That architects should support these programs should not be a controversial notion. Architects are not real estate developers solely concerned with the economic production of housing. When it comes to shelter, to space, to living, we are critical thinkers concerned with the psychological and philosophical implications of the work that we do and the spaces we inhabit. Just as architects are interested in concepts like “the poetics of space,” so too should we be concerned with an idea like “ontological security” which suggests that a person’s mental states and well being are derived from a sense of continuity of their life events and environment. If an architect is rightfully preoccupied with such abstract notions of “dwelling” then supporting policy related directly to ensuring housing security should be a moral imperative.

Public Sanitation

Public restrooms and waste infrastructure are an important part of the built environment. That we’ve mostly chosen not to provide these services throughout our city’s public realm does not mean that the design problem doesn’t exist. We’ve largely just ignored it.

According to a recent City Auditor’s report,⁷ the City of Seattle does not come close to meeting standards set by the United Nations High Commissioner for Refugees (UNHCR) of one toilet per twenty people. The report reveals that there are only six city-funded 24/7 toilets in Seattle despite a “street” population of more than 4,000. As architects tasked with ensuring that the built environment protects the health and welfare of the public, we must acknowledge this as a failure of our urban design policies.

Public sanitation is an issue that architects and the AIA, with the mission of “creating and sustaining a better built environment,”⁸ can and should take a position on. Many European cities incorporate restrooms into their urban fabric, and a number of American cities do the same. Portland Parks and Recreation has begun to install “Portland Loo” restrooms in city parks,⁹ while San Francisco has opened 25 mobile hygiene stations in neighborhoods with high rates of homelessness.¹⁰

Advocating for the provision of public hygiene and sanitation resources not only enhances the built environment and improves the quality of life of our city’s most vulnerable residents, it also addresses one of the most visible and contentious manifestations of the homelessness crisis. Public sanitation, or lack thereof, is often used to justify “sweeps” and other anti-homeless initiatives. Addressing this issue head-on can increase public support for more compassionate policies around homelessness.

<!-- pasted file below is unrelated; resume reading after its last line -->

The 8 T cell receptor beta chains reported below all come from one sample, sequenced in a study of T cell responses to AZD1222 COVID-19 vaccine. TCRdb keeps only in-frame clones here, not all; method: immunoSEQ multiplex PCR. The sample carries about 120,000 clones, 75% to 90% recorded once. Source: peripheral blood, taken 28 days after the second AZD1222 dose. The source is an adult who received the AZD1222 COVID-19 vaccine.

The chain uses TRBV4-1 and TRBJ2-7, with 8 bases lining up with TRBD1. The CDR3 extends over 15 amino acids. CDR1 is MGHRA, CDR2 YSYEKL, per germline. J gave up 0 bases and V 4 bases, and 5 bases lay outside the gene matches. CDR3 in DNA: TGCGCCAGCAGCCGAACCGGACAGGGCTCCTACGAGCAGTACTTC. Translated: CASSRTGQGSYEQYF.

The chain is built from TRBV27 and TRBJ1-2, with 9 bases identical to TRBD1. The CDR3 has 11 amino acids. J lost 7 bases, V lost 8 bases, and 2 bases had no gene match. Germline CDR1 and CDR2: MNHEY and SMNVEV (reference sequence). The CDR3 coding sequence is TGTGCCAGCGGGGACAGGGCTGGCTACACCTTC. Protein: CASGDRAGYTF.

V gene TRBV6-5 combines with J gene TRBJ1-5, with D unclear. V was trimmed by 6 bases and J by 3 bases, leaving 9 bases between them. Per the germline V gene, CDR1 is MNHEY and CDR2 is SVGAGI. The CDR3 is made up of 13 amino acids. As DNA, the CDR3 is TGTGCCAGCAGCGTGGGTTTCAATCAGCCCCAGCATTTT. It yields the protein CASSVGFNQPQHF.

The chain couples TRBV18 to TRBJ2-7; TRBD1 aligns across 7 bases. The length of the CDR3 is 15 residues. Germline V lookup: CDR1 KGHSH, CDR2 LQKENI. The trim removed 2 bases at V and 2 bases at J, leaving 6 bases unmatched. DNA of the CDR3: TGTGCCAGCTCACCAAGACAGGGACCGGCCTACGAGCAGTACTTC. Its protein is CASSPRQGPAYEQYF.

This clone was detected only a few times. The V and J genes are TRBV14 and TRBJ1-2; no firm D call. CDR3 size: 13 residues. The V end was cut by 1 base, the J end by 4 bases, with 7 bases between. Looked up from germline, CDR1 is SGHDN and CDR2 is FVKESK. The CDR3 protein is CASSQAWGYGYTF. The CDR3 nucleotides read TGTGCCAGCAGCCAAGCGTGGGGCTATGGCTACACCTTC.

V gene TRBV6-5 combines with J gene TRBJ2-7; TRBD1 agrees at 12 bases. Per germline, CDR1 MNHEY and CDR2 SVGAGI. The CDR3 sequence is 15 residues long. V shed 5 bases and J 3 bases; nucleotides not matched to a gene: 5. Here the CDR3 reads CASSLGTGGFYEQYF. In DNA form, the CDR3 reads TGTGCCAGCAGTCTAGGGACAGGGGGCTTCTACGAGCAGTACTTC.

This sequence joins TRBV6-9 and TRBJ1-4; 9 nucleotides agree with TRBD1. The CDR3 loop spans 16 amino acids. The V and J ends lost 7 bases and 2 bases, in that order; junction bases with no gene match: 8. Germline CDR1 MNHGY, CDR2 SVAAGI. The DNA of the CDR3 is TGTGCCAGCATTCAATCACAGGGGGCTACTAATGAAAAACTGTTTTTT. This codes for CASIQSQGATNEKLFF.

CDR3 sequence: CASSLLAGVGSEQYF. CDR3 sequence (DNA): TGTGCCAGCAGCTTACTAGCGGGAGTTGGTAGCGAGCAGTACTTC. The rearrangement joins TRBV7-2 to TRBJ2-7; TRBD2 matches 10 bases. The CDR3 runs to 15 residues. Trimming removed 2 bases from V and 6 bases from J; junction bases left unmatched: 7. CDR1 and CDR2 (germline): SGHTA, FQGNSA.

Human Rights and Decriminalization of Homelessness

If “shelter is a basic human right at the heart of our profession”¹¹ what position do we take when that right is violated? And not just violated in the sense that the quantity of affordable housing is woefully inadequate but, even worse, violated in the sense that people who have nowhere else to go are forcibly displaced by “sweeps,” and, in some cases, their possessions are discarded.³ ⁴

A recent federal appeals court ruling in the case of Martin v Boise found it unconstitutional for law enforcement to evict someone living on publicly owned land without providing a practical alternative like a shelter bed,¹² and in Seattle the quantity of shelter beds is simply insufficient to house the thousands of people who are living outside.¹³

The state legislature is currently considering a bill to establish a homeless “bill of rights” that is directly based off of the Martin v Boise case law, and AIA should support it. When society is unable to provide sufficient resources to help individuals experiencing homelessness to enter permanent housing, we should not in turn criminalize those who are victims of the failure of our social safety nets.

As champions of a resilient, equitable, and livable public realm, architects should defend the rights of those who have no choice but live there.

Shelters and Encampments

We must not focus single-mindedly on housing, on one-bedroom apartments, studios, micro apartments, and the like. There is an entire spectrum of shelter and transitional housing that exists and is vital to helping people move from homelessness into permanent living situations. Architects must advocate for the dignity of these modes of living, and support their provision for individuals and families that wish to utilize them.